Kidney Cancer


We utilize the latest worldwide advances to diagnose, treat, and manage kidney cancer.

Symptoms

  • Blood in the urine
  • Low back pain on one side (not from an injury)
  • A mass or lump in the belly
  • Tiredness
  • Weight loss, if you are not trying to lose weight
  • Fever that doesn’t go away after a few weeks and that is not from a cold, the flu, or other infection
  • Swelling of ankles and legs

Treatment

Kidney cancer (also called renal cell carcinoma or renal adenocarcinoma) is a disease in which cancer cells develop in the very small tubes of the kidney. In normal anatomy, there are two kidneys, one on each side of the backbone, above the waist. Renal cancer is typically treated by surgical removal of the kidney. A person can live a completely normal life with only one kidney, provided that they maintain the health of the single kidney. Most people with this type of cancer are older, and it is very uncommon among people under age 45. Renal cell carcinoma is the most common variety of kidney cancer, but other types of cancer can develop in the kidney system.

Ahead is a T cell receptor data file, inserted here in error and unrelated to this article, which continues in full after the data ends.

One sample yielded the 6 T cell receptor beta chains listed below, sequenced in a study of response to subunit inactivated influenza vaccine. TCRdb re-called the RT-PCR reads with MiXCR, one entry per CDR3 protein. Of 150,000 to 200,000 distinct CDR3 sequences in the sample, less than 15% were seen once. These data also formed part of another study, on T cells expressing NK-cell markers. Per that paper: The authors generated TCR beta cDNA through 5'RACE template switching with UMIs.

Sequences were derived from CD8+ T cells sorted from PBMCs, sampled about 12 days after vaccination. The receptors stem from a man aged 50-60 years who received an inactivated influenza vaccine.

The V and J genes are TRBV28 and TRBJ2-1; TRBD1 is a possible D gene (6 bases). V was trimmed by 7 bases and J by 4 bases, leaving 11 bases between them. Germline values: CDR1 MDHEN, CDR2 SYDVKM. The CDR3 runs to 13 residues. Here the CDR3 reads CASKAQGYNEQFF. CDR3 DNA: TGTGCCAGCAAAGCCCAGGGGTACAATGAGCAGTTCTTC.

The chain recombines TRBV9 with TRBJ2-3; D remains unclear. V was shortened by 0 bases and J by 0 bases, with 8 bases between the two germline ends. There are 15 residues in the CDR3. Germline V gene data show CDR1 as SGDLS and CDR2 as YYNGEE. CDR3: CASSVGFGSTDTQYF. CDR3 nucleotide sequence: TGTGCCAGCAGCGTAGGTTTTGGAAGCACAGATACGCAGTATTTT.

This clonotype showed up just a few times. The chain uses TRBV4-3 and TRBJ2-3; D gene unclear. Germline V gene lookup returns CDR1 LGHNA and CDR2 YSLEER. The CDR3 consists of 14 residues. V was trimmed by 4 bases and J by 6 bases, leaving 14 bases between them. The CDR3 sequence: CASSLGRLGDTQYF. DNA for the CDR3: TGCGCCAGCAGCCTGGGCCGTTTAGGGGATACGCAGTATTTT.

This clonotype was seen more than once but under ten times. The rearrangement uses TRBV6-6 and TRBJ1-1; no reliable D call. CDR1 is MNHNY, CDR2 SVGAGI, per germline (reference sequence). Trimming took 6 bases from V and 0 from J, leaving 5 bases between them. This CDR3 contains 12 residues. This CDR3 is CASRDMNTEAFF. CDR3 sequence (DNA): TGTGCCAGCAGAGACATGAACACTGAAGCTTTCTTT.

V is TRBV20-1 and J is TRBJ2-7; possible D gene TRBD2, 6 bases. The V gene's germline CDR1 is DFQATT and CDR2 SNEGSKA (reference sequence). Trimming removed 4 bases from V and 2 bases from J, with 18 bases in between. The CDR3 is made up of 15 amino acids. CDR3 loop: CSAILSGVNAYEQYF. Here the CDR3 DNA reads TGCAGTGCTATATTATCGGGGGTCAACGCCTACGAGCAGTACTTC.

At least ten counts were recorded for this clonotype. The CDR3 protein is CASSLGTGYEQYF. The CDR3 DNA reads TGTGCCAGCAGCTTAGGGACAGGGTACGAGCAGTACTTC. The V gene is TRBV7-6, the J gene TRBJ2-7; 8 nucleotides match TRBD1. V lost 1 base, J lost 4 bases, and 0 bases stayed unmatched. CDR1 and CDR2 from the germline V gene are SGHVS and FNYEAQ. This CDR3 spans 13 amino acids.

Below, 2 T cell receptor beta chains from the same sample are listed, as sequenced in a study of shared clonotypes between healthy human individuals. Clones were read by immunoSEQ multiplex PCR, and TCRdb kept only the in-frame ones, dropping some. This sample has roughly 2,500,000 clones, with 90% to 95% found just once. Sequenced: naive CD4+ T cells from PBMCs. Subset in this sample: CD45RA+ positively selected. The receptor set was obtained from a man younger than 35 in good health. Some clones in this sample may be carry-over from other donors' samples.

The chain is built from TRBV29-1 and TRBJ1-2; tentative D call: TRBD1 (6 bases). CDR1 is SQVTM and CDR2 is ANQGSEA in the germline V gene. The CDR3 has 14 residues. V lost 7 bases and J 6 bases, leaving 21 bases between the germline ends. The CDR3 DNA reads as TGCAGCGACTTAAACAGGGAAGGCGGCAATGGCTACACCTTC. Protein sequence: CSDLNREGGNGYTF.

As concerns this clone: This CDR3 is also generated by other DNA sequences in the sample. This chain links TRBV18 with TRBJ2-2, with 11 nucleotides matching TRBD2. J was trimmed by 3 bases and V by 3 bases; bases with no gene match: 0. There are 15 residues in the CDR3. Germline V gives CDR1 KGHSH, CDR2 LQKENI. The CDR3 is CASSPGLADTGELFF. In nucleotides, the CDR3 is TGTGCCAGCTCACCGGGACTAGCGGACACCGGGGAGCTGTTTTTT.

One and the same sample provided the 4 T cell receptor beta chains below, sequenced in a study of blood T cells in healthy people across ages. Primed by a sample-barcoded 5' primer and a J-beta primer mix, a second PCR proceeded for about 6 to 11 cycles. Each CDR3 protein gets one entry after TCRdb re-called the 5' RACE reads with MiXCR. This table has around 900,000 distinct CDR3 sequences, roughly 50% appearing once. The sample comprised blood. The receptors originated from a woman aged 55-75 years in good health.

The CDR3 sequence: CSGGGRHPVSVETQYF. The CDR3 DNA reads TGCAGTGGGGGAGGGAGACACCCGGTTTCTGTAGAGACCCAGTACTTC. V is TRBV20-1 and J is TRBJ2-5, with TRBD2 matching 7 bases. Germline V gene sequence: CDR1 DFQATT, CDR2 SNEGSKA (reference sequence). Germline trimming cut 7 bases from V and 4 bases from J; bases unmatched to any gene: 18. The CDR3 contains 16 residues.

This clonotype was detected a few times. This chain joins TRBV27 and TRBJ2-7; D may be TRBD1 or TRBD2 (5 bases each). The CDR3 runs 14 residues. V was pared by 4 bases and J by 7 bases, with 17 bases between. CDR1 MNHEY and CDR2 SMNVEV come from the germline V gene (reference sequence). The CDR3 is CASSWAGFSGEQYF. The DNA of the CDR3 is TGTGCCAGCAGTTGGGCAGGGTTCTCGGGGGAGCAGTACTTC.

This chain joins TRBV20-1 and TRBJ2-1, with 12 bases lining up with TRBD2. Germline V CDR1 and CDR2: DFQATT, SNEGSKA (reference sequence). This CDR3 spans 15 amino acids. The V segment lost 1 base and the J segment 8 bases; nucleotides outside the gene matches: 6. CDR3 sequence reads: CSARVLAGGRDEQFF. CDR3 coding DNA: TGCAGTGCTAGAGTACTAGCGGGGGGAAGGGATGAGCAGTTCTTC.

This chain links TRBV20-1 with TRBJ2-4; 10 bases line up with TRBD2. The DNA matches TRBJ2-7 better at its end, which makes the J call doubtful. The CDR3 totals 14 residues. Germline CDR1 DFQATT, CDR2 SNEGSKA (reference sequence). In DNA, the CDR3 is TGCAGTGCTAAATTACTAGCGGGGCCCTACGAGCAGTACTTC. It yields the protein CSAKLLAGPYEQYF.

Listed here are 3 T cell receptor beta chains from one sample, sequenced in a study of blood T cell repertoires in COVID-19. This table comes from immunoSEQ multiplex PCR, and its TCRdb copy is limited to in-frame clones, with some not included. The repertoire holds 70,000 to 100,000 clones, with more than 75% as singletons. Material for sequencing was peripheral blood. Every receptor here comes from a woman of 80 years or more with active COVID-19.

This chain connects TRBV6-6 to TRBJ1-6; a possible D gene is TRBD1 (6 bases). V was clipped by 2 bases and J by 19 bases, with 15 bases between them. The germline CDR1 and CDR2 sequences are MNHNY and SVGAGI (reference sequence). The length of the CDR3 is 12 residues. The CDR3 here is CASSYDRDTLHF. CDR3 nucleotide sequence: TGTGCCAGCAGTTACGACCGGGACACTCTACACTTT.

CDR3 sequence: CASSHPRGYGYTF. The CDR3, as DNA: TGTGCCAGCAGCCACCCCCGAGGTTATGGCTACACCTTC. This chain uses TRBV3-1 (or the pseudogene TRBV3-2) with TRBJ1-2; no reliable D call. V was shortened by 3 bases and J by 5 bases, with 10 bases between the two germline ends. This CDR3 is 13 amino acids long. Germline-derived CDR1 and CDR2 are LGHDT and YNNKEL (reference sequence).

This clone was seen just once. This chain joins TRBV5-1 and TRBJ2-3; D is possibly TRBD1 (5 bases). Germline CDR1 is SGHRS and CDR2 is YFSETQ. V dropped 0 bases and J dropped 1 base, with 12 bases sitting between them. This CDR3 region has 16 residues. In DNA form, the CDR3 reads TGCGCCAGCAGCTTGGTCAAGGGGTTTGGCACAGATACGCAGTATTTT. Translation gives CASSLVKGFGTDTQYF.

Surgery is the main treatment for renal cell cancer. The chances of surviving kidney cancer without having surgery are poor. While radical surgery is sometimes necessary, many cases can be managed using minimally invasive surgical techniques, which have the benefits of less pain and faster recovery. At the Conrad Pearson Clinic we utilize the latest worldwide advances to manage urologic cancers here in the Mid-South: radical nephrectomy, partial nephrectomy, laparoscopic surgery, cryosurgery, removal of metastases.

References